Zen Filmmaking Be Positive

Rollerblading Through the Apocalypse:
A Look at Scott Shaw's The Roller Blade Seven

The Roller Blade Seven, directed by Donald G. Jackson and produced by Scott Shaw, stands as a monument to cinematic absurdity. Released in 1991, it defies categorization, straddling the line between action, science fiction, martial arts, and sheer lunacy. Yet, despite its flaws and nonsensical plot, the film has amassed a dedicated cult following, captivated by its unintentional humor, commitment to the bizarre, and undeniable entertainment value.

The narrative of the film, if one can call it that, follows Hawk Goodman (Shaw), a rollerblading warrior tasked with rescuing his sister from the clutches of the evil Pharaoh (William Smith) in a post-apocalyptic wasteland known as The Wheelzone. Joined by a motley crew of fellow rollerbladers, Hawk battles cyborg ninjas, mutants, and the Pharaoh's forces in a series of nonsensical and often repetitive sequences.

But The Roller Blade Seven transcends its plot, reveling in its own weirdness. The film employs dreamlike imagery, surreal visuals, and unexpected philosophic dialogue derived from two books authored by Shaw. Scenes repeat, sometimes with subtle variations, further blurring the lines between reality and irrationality. The editing is frenetic, the acting melodramatic, and the action sequences defy logic and physics.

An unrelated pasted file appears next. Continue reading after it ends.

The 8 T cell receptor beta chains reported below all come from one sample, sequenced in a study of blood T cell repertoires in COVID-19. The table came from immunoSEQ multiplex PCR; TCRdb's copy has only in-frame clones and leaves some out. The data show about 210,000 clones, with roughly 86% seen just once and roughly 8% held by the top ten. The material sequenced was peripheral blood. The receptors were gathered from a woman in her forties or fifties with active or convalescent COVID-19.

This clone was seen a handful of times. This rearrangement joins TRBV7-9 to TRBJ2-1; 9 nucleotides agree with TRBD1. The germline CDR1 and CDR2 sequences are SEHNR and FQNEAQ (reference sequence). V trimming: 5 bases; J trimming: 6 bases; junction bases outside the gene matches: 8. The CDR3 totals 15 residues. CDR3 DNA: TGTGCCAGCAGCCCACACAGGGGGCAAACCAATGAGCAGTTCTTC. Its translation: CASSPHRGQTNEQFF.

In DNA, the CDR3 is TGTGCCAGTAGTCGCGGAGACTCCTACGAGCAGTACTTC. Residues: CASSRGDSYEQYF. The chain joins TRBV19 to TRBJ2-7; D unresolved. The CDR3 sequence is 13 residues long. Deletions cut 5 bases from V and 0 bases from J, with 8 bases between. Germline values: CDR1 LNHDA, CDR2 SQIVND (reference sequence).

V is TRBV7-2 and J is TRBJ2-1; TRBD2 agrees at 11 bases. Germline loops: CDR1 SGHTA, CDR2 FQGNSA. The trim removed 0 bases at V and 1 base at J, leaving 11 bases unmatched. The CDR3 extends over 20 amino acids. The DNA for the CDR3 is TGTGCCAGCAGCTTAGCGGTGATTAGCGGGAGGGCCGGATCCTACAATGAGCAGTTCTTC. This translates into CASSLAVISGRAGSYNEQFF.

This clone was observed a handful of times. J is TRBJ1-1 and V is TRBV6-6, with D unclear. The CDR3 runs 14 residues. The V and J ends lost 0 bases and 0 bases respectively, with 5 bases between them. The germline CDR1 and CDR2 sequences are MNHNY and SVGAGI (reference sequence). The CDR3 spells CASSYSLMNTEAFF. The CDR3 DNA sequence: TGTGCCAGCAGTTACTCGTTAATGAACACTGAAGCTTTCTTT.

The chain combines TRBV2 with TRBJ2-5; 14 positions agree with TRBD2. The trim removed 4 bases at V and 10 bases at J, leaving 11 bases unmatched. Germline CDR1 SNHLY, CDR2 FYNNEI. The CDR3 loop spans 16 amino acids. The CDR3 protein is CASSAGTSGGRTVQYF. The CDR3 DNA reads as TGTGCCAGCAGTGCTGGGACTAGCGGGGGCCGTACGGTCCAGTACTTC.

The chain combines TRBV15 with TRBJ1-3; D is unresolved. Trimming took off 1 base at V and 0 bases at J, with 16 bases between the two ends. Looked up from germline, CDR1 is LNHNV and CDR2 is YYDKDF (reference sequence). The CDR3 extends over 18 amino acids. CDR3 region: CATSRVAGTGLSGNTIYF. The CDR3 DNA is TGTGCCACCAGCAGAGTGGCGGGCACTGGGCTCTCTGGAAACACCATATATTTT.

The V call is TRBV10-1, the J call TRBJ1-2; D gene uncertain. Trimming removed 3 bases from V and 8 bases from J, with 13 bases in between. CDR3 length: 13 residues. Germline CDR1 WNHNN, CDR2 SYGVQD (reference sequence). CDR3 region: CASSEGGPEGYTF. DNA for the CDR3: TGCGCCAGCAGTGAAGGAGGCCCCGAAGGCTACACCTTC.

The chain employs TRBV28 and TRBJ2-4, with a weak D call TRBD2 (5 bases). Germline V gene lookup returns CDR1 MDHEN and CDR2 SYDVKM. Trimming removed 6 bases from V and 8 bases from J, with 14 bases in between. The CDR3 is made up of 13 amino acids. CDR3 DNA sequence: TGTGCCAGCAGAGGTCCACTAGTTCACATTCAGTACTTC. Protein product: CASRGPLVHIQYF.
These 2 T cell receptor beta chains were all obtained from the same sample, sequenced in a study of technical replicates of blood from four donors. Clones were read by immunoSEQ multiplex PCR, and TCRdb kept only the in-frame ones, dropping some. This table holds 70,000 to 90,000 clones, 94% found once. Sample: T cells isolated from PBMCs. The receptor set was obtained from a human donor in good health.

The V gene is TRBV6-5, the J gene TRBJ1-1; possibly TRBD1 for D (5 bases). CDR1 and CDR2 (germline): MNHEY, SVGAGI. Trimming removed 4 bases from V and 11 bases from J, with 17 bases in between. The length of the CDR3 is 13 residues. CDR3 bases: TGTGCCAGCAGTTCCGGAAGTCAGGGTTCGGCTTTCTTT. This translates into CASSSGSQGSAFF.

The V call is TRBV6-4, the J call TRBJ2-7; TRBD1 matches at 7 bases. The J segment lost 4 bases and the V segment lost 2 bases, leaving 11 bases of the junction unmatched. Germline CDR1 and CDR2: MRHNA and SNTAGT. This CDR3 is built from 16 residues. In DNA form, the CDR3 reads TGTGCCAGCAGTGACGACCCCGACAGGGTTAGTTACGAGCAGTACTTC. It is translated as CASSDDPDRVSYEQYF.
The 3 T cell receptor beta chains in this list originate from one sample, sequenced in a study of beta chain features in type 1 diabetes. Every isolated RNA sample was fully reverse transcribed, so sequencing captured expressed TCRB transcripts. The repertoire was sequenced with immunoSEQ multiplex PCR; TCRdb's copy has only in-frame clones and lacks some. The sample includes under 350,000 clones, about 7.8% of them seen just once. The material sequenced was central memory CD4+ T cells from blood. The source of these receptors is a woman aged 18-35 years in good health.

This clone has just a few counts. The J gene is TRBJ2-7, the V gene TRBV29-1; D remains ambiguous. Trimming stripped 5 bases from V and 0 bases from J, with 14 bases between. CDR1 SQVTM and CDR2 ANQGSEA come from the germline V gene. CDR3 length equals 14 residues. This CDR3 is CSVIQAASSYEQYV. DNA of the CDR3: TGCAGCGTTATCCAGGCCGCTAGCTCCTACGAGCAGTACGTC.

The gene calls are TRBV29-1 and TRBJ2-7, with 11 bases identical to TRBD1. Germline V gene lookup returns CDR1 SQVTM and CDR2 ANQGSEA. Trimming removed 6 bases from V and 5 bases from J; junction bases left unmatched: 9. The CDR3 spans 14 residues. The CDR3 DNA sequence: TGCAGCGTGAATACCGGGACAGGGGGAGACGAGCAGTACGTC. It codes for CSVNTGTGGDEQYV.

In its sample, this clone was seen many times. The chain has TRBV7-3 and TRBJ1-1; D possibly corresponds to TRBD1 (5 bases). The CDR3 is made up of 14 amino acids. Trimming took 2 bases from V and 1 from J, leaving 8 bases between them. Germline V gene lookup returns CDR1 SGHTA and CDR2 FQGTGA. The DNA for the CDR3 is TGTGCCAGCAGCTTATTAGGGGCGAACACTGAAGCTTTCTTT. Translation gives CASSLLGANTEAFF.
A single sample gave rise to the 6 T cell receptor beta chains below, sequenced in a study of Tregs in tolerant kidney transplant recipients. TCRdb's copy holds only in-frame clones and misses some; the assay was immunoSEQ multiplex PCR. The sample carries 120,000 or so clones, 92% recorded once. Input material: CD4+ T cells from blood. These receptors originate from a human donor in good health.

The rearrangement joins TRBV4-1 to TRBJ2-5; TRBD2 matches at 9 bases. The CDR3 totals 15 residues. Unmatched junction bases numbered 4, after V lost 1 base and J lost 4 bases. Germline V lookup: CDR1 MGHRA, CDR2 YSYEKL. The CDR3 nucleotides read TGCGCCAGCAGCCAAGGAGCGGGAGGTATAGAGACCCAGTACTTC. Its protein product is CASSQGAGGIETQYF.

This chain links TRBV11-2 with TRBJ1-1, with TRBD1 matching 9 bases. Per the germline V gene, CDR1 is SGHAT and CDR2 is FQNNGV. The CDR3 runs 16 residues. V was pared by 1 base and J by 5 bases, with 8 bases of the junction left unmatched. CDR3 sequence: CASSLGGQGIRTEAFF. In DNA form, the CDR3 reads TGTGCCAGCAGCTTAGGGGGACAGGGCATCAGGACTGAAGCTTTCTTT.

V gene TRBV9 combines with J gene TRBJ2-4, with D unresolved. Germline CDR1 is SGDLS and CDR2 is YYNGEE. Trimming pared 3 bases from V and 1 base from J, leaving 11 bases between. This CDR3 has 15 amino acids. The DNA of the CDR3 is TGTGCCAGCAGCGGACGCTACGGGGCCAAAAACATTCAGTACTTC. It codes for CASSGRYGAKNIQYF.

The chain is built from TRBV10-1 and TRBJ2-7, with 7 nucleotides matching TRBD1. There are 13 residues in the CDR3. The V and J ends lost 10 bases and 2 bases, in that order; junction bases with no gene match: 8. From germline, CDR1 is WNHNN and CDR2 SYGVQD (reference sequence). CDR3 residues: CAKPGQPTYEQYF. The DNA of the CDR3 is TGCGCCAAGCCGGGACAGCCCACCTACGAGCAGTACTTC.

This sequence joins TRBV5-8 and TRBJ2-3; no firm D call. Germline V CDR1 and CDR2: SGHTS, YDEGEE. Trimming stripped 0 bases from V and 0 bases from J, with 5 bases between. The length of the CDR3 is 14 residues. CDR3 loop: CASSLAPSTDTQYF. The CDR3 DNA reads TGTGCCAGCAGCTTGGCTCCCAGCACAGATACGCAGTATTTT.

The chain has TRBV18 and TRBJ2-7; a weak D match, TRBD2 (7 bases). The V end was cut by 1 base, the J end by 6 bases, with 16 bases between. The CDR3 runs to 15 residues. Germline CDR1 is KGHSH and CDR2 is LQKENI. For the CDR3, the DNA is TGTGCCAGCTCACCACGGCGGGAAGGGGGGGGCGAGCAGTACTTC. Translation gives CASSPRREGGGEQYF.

This deliberate embrace of the nonsensical might alienate some viewers. Yet, within the film's absurdity lies its charm. The sheer commitment to its outlandish vision is admirable, creating a unique cinematic experience unlike any other. The repetitive scenes become hypnotic, the abstract dialogue, unintentionally hilarious, and the action sequences, though illogical, undeniably kinetic.

The Roller Blade Seven is a celebration of the outlandish and a testament to the power of embracing the absurd. It invites viewers to abandon expectations and simply enjoy the ride, however bumpy and nonsensical it may be. However, beneath the surface of silliness lies a deeper commentary. The film satirizes societal collapse, environmental degradation, mysticism, samurai culture, and the cult of personality. While these themes are not overtly explored, they simmer beneath the surface, adding a layer of complexity to the seemingly mindless mayhem.

Ultimately, The Roller Blade Seven is a cinematic oddity, a love-it-or-hate-it experience. It is a testament to the creative freedom of low-budget filmmaking and the power of embracing the nonsensical. While it may not be for everyone, for those willing to surrender to its absurdity, it offers a unique and unforgettable cinematic experience.

Further Points to Consider:

  • The film was shot on a low budget of $300,000.

  • The film's director, Donald G. Jackson, is also known for directing the cult classic film Hell Comes to Frogtown.

  • The film's star, Scott Shaw, is a respected martial artist who has written a large number of articles and books on the subject.

  • This was the first film created in the unique style of cinema dubbed Zen Filmmaking by Scott Shaw.

  • The film has been featured on several episodes of the late television shows such a USA Network’s, Up All Night.